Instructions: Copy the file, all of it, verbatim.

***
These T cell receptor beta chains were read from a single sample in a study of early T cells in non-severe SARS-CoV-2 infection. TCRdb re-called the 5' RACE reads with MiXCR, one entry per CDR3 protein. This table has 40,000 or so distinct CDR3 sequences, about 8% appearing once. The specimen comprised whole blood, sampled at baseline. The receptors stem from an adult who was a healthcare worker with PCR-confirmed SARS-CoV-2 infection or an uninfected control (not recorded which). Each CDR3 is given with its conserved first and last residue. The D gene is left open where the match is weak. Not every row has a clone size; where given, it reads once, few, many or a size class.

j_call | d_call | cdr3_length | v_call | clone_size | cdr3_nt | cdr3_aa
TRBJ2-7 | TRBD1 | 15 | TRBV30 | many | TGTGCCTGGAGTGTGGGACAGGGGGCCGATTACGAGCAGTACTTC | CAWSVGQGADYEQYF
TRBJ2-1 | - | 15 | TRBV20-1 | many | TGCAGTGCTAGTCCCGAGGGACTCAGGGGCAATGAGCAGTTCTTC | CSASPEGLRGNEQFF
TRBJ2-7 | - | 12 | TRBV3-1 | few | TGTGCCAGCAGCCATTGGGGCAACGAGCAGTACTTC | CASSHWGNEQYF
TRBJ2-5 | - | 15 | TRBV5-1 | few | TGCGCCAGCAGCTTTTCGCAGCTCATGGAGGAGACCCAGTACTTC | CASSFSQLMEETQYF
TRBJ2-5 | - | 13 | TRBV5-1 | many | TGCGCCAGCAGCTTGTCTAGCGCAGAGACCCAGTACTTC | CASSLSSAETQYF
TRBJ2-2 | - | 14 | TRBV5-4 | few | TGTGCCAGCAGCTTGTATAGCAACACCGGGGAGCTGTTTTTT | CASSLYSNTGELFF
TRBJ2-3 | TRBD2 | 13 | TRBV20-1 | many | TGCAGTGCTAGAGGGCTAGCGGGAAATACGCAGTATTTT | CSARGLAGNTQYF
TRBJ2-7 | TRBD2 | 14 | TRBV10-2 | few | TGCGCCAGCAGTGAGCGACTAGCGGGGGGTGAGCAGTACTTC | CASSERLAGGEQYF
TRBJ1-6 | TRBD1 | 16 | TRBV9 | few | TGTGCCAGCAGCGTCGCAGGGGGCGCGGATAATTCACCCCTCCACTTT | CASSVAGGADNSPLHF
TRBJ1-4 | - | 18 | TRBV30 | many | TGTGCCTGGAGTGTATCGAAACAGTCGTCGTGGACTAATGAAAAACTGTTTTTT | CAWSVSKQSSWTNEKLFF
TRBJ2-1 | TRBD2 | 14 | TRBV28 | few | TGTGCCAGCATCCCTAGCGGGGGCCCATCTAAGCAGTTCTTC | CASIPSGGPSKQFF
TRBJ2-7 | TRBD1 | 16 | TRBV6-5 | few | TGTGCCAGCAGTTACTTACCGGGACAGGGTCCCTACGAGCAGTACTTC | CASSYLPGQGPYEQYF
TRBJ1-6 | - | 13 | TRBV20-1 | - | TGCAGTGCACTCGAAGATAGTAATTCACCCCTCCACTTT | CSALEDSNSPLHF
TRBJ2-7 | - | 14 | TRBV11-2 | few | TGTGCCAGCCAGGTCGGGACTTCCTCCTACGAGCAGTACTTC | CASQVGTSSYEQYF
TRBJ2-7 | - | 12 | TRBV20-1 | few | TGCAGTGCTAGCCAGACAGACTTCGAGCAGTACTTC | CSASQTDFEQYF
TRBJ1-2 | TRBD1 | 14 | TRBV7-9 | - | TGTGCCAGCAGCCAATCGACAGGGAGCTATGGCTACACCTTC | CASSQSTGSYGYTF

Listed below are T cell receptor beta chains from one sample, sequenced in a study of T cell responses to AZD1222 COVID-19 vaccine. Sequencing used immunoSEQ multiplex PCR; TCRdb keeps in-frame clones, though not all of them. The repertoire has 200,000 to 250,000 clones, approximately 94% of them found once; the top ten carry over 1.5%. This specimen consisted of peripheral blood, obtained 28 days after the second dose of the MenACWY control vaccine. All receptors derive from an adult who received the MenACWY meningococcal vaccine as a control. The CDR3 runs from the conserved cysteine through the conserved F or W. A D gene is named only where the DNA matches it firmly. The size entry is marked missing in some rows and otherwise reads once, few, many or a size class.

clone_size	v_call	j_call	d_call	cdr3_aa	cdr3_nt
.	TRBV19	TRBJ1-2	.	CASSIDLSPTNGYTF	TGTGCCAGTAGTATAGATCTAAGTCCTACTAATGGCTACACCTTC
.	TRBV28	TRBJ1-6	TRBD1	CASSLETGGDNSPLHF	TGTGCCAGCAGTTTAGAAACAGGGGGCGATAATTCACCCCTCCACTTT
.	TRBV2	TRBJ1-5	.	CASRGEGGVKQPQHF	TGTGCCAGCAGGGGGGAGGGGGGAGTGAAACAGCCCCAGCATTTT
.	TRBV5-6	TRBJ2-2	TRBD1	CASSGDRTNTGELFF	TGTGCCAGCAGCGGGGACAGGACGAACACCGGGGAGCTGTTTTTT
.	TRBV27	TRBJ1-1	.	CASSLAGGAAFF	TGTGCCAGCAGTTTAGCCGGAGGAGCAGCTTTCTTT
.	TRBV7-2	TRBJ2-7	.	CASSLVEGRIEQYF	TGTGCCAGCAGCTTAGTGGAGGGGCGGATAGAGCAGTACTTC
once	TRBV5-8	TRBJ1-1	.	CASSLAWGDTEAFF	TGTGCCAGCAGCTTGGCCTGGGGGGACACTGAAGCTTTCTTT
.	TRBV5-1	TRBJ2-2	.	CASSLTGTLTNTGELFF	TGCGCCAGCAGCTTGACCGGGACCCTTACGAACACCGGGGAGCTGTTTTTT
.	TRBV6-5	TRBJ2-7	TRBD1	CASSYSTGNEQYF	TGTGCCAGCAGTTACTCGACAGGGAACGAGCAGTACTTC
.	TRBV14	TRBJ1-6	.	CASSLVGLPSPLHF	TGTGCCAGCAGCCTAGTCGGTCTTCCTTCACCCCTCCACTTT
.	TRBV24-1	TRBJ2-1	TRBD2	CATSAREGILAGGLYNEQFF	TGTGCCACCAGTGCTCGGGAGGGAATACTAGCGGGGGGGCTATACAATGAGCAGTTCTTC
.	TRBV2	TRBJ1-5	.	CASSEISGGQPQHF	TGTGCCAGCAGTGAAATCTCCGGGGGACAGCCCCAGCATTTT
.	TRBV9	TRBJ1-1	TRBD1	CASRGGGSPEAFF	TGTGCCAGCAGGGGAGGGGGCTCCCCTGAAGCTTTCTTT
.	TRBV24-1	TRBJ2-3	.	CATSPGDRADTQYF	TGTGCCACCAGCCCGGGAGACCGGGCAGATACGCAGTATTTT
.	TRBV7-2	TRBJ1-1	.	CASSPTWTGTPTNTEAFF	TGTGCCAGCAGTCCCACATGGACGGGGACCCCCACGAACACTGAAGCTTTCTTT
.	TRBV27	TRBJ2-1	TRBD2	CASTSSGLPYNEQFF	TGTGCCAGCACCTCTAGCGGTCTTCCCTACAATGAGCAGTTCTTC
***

These T cell receptor beta chains were read from a single sample in a study of early T cells in non-severe SARS-CoV-2 infection. TCRdb re-called the 5' RACE reads with MiXCR, one entry per CDR3 protein. This table has 40,000 or so distinct CDR3 sequences, about 8% appearing once. The specimen comprised whole blood, sampled at baseline. The receptors stem from an adult who was a healthcare worker with PCR-confirmed SARS-CoV-2 infection or an uninfected control (not recorded which). Each CDR3 is given with its conserved first and last residue. The D gene is left open where the match is weak. Not every row has a clone size; where given, it reads once, few, many or a size class.

j_call | d_call | cdr3_length | v_call | clone_size | cdr3_nt | cdr3_aa
TRBJ2-7 | TRBD1 | 15 | TRBV30 | many | TGTGCCTGGAGTGTGGGACAGGGGGCCGATTACGAGCAGTACTTC | CAWSVGQGADYEQYF
TRBJ2-1 | - | 15 | TRBV20-1 | many | TGCAGTGCTAGTCCCGAGGGACTCAGGGGCAATGAGCAGTTCTTC | CSASPEGLRGNEQFF
TRBJ2-7 | - | 12 | TRBV3-1 | few | TGTGCCAGCAGCCATTGGGGCAACGAGCAGTACTTC | CASSHWGNEQYF
TRBJ2-5 | - | 15 | TRBV5-1 | few | TGCGCCAGCAGCTTTTCGCAGCTCATGGAGGAGACCCAGTACTTC | CASSFSQLMEETQYF
TRBJ2-5 | - | 13 | TRBV5-1 | many | TGCGCCAGCAGCTTGTCTAGCGCAGAGACCCAGTACTTC | CASSLSSAETQYF
TRBJ2-2 | - | 14 | TRBV5-4 | few | TGTGCCAGCAGCTTGTATAGCAACACCGGGGAGCTGTTTTTT | CASSLYSNTGELFF
TRBJ2-3 | TRBD2 | 13 | TRBV20-1 | many | TGCAGTGCTAGAGGGCTAGCGGGAAATACGCAGTATTTT | CSARGLAGNTQYF
TRBJ2-7 | TRBD2 | 14 | TRBV10-2 | few | TGCGCCAGCAGTGAGCGACTAGCGGGGGGTGAGCAGTACTTC | CASSERLAGGEQYF
TRBJ1-6 | TRBD1 | 16 | TRBV9 | few | TGTGCCAGCAGCGTCGCAGGGGGCGCGGATAATTCACCCCTCCACTTT | CASSVAGGADNSPLHF
TRBJ1-4 | - | 18 | TRBV30 | many | TGTGCCTGGAGTGTATCGAAACAGTCGTCGTGGACTAATGAAAAACTGTTTTTT | CAWSVSKQSSWTNEKLFF
TRBJ2-1 | TRBD2 | 14 | TRBV28 | few | TGTGCCAGCATCCCTAGCGGGGGCCCATCTAAGCAGTTCTTC | CASIPSGGPSKQFF
TRBJ2-7 | TRBD1 | 16 | TRBV6-5 | few | TGTGCCAGCAGTTACTTACCGGGACAGGGTCCCTACGAGCAGTACTTC | CASSYLPGQGPYEQYF
TRBJ1-6 | - | 13 | TRBV20-1 | - | TGCAGTGCACTCGAAGATAGTAATTCACCCCTCCACTTT | CSALEDSNSPLHF
TRBJ2-7 | - | 14 | TRBV11-2 | few | TGTGCCAGCCAGGTCGGGACTTCCTCCTACGAGCAGTACTTC | CASQVGTSSYEQYF
TRBJ2-7 | - | 12 | TRBV20-1 | few | TGCAGTGCTAGCCAGACAGACTTCGAGCAGTACTTC | CSASQTDFEQYF
TRBJ1-2 | TRBD1 | 14 | TRBV7-9 | - | TGTGCCAGCAGCCAATCGACAGGGAGCTATGGCTACACCTTC | CASSQSTGSYGYTF

Listed below are T cell receptor beta chains from one sample, sequenced in a study of T cell responses to AZD1222 COVID-19 vaccine. Sequencing used immunoSEQ multiplex PCR; TCRdb keeps in-frame clones, though not all of them. The repertoire has 200,000 to 250,000 clones, approximately 94% of them found once; the top ten carry over 1.5%. This specimen consisted of peripheral blood, obtained 28 days after the second dose of the MenACWY control vaccine. All receptors derive from an adult who received the MenACWY meningococcal vaccine as a control. The CDR3 runs from the conserved cysteine through the conserved F or W. A D gene is named only where the DNA matches it firmly. The size entry is marked missing in some rows and otherwise reads once, few, many or a size class.

clone_size	v_call	j_call	d_call	cdr3_aa	cdr3_nt
.	TRBV19	TRBJ1-2	.	CASSIDLSPTNGYTF	TGTGCCAGTAGTATAGATCTAAGTCCTACTAATGGCTACACCTTC
.	TRBV28	TRBJ1-6	TRBD1	CASSLETGGDNSPLHF	TGTGCCAGCAGTTTAGAAACAGGGGGCGATAATTCACCCCTCCACTTT
.	TRBV2	TRBJ1-5	.	CASRGEGGVKQPQHF	TGTGCCAGCAGGGGGGAGGGGGGAGTGAAACAGCCCCAGCATTTT
.	TRBV5-6	TRBJ2-2	TRBD1	CASSGDRTNTGELFF	TGTGCCAGCAGCGGGGACAGGACGAACACCGGGGAGCTGTTTTTT
.	TRBV27	TRBJ1-1	.	CASSLAGGAAFF	TGTGCCAGCAGTTTAGCCGGAGGAGCAGCTTTCTTT
.	TRBV7-2	TRBJ2-7	.	CASSLVEGRIEQYF	TGTGCCAGCAGCTTAGTGGAGGGGCGGATAGAGCAGTACTTC
once	TRBV5-8	TRBJ1-1	.	CASSLAWGDTEAFF	TGTGCCAGCAGCTTGGCCTGGGGGGACACTGAAGCTTTCTTT
.	TRBV5-1	TRBJ2-2	.	CASSLTGTLTNTGELFF	TGCGCCAGCAGCTTGACCGGGACCCTTACGAACACCGGGGAGCTGTTTTTT
.	TRBV6-5	TRBJ2-7	TRBD1	CASSYSTGNEQYF	TGTGCCAGCAGTTACTCGACAGGGAACGAGCAGTACTTC
.	TRBV14	TRBJ1-6	.	CASSLVGLPSPLHF	TGTGCCAGCAGCCTAGTCGGTCTTCCTTCACCCCTCCACTTT
.	TRBV24-1	TRBJ2-1	TRBD2	CATSAREGILAGGLYNEQFF	TGTGCCACCAGTGCTCGGGAGGGAATACTAGCGGGGGGGCTATACAATGAGCAGTTCTTC
.	TRBV2	TRBJ1-5	.	CASSEISGGQPQHF	TGTGCCAGCAGTGAAATCTCCGGGGGACAGCCCCAGCATTTT
.	TRBV9	TRBJ1-1	TRBD1	CASRGGGSPEAFF	TGTGCCAGCAGGGGAGGGGGCTCCCCTGAAGCTTTCTTT
.	TRBV24-1	TRBJ2-3	.	CATSPGDRADTQYF	TGTGCCACCAGCCCGGGAGACCGGGCAGATACGCAGTATTTT
.	TRBV7-2	TRBJ1-1	.	CASSPTWTGTPTNTEAFF	TGTGCCAGCAGTCCCACATGGACGGGGACCCCCACGAACACTGAAGCTTTCTTT
.	TRBV27	TRBJ2-1	TRBD2	CASTSSGLPYNEQFF	TGTGCCAGCACCTCTAGCGGTCTTCCCTACAATGAGCAGTTCTTC